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The late columnist William Safire saw Schwarzkopf going for the top job without need of a lower office. In a 1991 column in the New York Times envisioning the world in five years, Safire saw Vice President Dan Quayle seeking the Republican nomination and “Norm Schwarzkopf” running for president as a Democrat. Safire also saw a lot of other things in 1991 that didn’t happen in 1996, such as British politician and now-BBC chairman Chris Patten becoming prime minister on a platform to the right of Margaret Thatcher.
But Schwarzkopf had no interest in politics and, upon retiring from the military, he simply, retired. After a brief stint as a television news analyst, he settled down in Tampa, Florida (where he lived until his death), served on the board of Remington, and became involved in various charities. Office-seekers easily sought his endorsement but to no avail. It wasn’t until 2004 that he made his first public endorsement of a candidate when he came out for President George W. Bush in his winning re-election bid against Democrat John Kerry.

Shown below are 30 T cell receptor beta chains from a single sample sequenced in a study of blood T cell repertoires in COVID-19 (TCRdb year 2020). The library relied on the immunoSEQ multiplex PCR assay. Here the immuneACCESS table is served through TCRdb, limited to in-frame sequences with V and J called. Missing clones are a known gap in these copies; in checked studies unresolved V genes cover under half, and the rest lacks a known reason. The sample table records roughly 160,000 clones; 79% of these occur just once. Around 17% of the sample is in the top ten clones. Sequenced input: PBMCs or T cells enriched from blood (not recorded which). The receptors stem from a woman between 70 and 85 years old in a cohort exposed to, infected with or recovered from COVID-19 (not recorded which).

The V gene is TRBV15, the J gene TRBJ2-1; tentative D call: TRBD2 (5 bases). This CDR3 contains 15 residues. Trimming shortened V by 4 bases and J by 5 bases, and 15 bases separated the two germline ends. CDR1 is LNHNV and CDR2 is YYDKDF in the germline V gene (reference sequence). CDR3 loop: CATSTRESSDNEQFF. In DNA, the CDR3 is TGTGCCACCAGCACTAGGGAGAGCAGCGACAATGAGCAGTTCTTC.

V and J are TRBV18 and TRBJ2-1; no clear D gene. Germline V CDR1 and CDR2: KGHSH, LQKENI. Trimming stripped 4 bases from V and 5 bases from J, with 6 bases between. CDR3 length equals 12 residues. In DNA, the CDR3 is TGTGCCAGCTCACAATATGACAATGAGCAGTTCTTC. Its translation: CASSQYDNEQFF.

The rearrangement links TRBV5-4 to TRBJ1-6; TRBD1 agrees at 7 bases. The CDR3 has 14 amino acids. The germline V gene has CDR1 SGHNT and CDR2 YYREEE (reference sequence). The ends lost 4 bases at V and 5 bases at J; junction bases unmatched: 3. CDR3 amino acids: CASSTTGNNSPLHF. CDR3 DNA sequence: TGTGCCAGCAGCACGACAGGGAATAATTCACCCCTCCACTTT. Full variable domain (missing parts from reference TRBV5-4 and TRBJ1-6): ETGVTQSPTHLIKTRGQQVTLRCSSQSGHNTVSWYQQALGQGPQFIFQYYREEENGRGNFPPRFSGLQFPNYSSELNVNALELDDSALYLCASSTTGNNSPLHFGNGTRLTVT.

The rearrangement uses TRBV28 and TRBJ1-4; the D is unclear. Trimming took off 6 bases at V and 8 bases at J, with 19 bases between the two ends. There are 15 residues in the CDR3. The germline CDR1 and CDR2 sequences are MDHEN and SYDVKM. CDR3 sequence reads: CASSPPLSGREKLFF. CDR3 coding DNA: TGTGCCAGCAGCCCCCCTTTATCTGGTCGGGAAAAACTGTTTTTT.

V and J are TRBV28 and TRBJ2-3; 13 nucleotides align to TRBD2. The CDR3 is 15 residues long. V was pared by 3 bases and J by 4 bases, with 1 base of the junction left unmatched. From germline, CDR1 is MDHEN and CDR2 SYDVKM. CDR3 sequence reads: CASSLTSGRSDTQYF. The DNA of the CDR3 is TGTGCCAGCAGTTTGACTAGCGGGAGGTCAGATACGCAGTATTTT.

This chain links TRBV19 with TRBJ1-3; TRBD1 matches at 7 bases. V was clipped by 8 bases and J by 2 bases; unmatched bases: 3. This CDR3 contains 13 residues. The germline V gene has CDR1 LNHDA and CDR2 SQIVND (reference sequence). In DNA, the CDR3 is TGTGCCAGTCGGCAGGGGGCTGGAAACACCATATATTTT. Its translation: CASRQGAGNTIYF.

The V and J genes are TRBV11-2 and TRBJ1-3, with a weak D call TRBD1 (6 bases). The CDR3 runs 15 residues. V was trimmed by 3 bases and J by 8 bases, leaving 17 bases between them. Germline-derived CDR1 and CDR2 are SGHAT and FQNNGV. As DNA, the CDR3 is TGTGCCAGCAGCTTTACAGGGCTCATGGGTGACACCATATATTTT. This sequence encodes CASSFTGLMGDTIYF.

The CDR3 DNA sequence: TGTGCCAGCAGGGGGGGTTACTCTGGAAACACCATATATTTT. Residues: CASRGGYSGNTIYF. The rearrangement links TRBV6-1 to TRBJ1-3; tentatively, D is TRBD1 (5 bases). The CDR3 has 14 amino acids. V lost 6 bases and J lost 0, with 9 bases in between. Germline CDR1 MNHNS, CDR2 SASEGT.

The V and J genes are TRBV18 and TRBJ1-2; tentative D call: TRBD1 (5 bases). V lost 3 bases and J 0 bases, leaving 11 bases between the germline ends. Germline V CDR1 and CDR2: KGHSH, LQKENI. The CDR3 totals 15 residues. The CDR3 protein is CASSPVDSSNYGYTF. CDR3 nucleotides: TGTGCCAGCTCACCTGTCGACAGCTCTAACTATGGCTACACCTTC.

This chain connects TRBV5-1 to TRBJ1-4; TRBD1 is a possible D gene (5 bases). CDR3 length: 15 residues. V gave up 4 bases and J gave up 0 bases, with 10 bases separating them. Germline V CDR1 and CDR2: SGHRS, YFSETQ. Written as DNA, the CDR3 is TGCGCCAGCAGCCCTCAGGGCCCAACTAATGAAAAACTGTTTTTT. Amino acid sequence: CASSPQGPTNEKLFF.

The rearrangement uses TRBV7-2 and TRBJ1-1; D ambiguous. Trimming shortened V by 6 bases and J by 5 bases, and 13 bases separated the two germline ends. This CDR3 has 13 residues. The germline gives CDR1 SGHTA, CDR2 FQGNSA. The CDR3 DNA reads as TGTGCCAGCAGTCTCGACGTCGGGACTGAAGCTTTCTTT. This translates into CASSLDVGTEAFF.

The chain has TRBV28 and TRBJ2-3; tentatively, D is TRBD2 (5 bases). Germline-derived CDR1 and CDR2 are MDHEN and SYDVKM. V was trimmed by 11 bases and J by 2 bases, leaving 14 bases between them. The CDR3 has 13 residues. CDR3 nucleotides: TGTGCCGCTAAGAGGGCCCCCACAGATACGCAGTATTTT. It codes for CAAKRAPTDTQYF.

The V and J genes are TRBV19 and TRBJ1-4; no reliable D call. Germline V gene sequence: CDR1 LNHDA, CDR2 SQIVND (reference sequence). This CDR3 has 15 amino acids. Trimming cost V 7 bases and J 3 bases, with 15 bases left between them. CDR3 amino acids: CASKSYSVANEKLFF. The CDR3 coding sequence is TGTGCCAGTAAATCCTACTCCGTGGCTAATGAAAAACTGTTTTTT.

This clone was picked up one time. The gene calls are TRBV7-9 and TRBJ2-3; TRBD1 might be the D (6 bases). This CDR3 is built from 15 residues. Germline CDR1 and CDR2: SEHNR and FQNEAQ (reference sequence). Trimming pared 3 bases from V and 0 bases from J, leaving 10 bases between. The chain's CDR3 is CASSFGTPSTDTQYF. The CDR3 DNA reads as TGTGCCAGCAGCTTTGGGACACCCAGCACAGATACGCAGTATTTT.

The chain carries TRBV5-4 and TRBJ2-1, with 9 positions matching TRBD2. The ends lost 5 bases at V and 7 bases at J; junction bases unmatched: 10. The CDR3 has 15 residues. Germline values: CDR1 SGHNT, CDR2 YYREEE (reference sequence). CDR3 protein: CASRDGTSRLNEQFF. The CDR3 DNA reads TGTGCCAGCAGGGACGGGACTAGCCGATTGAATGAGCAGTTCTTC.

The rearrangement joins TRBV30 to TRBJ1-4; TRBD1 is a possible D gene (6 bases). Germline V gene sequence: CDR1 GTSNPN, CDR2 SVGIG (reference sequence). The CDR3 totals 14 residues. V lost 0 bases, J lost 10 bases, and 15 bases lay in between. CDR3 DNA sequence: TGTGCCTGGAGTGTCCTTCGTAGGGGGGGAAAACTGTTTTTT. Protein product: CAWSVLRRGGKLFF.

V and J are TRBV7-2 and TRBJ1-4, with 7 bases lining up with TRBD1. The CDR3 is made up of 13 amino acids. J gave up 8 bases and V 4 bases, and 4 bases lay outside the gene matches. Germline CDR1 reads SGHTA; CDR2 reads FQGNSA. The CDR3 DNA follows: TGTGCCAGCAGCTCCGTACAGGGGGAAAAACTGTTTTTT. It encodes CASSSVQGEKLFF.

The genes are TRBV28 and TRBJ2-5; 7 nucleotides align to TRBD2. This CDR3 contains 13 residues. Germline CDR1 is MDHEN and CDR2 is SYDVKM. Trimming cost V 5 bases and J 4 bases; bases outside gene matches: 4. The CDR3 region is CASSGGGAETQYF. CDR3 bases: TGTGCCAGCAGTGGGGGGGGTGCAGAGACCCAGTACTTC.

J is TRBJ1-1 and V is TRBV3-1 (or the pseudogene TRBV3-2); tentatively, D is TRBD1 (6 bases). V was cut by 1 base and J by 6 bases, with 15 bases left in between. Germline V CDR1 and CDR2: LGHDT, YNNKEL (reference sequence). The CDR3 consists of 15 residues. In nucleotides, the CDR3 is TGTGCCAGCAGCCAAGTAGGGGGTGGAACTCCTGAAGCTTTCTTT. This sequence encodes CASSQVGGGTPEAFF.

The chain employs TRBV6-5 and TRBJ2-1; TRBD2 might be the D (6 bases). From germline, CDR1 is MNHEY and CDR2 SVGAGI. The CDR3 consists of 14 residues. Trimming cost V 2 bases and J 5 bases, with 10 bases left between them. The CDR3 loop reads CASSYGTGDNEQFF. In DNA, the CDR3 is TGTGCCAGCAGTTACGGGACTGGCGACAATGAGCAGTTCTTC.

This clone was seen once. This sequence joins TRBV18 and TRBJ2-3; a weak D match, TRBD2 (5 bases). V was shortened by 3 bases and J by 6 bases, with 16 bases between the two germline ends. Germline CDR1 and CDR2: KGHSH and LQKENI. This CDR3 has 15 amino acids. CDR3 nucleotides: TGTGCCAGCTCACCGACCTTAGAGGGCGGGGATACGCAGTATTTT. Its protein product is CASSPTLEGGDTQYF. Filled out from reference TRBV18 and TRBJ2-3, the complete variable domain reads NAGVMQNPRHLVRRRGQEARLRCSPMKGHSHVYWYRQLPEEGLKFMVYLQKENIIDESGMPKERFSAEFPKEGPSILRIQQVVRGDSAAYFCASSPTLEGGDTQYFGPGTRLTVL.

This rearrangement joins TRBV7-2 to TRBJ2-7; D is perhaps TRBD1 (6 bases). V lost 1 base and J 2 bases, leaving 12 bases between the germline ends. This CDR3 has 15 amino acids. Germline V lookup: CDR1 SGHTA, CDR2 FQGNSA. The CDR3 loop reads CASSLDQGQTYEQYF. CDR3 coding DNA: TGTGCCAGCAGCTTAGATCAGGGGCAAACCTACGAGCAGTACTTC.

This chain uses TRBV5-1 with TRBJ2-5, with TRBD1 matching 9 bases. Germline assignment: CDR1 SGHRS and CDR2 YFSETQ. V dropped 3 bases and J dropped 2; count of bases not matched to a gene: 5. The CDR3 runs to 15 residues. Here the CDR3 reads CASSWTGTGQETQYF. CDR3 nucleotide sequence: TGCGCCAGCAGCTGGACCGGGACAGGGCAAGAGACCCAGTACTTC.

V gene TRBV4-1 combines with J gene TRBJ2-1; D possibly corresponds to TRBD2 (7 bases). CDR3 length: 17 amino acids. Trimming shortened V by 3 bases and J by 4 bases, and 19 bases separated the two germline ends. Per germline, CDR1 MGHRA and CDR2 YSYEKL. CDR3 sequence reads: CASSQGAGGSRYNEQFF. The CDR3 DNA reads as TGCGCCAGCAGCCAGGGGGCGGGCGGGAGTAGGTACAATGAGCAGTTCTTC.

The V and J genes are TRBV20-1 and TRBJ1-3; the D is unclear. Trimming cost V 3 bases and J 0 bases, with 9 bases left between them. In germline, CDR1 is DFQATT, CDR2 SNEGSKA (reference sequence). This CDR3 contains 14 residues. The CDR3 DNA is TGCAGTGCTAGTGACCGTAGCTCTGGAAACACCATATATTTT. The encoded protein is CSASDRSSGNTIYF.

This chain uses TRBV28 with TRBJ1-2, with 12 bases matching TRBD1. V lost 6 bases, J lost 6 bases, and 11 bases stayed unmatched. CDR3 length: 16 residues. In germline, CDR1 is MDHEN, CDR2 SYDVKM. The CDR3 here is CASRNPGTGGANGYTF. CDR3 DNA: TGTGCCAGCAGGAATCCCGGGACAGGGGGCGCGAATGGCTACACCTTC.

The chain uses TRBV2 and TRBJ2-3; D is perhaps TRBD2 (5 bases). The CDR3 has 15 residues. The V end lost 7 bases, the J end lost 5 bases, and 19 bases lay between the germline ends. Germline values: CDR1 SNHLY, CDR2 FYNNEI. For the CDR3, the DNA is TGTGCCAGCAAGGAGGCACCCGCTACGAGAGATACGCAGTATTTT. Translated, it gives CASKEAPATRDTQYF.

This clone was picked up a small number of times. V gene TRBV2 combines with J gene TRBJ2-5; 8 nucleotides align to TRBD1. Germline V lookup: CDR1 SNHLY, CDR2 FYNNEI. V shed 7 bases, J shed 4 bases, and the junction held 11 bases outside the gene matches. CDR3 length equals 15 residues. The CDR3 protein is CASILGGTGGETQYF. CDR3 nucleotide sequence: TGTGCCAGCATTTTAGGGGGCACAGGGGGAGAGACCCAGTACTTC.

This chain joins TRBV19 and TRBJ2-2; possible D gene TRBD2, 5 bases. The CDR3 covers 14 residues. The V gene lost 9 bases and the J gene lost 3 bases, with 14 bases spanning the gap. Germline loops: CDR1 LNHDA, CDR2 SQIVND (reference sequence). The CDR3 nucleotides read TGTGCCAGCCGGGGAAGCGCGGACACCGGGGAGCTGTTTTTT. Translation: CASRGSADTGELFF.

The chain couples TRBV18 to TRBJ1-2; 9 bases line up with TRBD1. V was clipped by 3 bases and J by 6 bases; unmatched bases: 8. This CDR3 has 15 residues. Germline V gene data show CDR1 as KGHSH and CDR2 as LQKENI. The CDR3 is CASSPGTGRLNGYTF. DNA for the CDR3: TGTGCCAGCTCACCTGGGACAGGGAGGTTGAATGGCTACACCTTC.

But, by the end of 2004, Schwarzkopf had grown disillusioned with the Bush policies in Iraq and with Secretary of Defense Donald Rumsfeld. In 2008, the retired general strongly endorsed John McCain for President over Barack Obama.
Before retiring from the military, Schwarzkopf declined the position of Army chief of staff. Many who admired the bluntness of the general they called “Stormin’ Norman” and “the Bear” privately breathed a sigh of relief. The same style that had earned him combat decorations in Vietnam and a victory in Desert Storm might not have served the general so well in the backroom wheelings and dealings on Capitol Hill, which a service commandant must master.
Norman Schwarzkopf knew best that his own style might not have had staying power in the political hustings. As one wag put it amid all the “Run, Norm, Run” talk of 20 years ago: “Can you picture one of these blow-dried, smooth talking consultants telling him what to do?”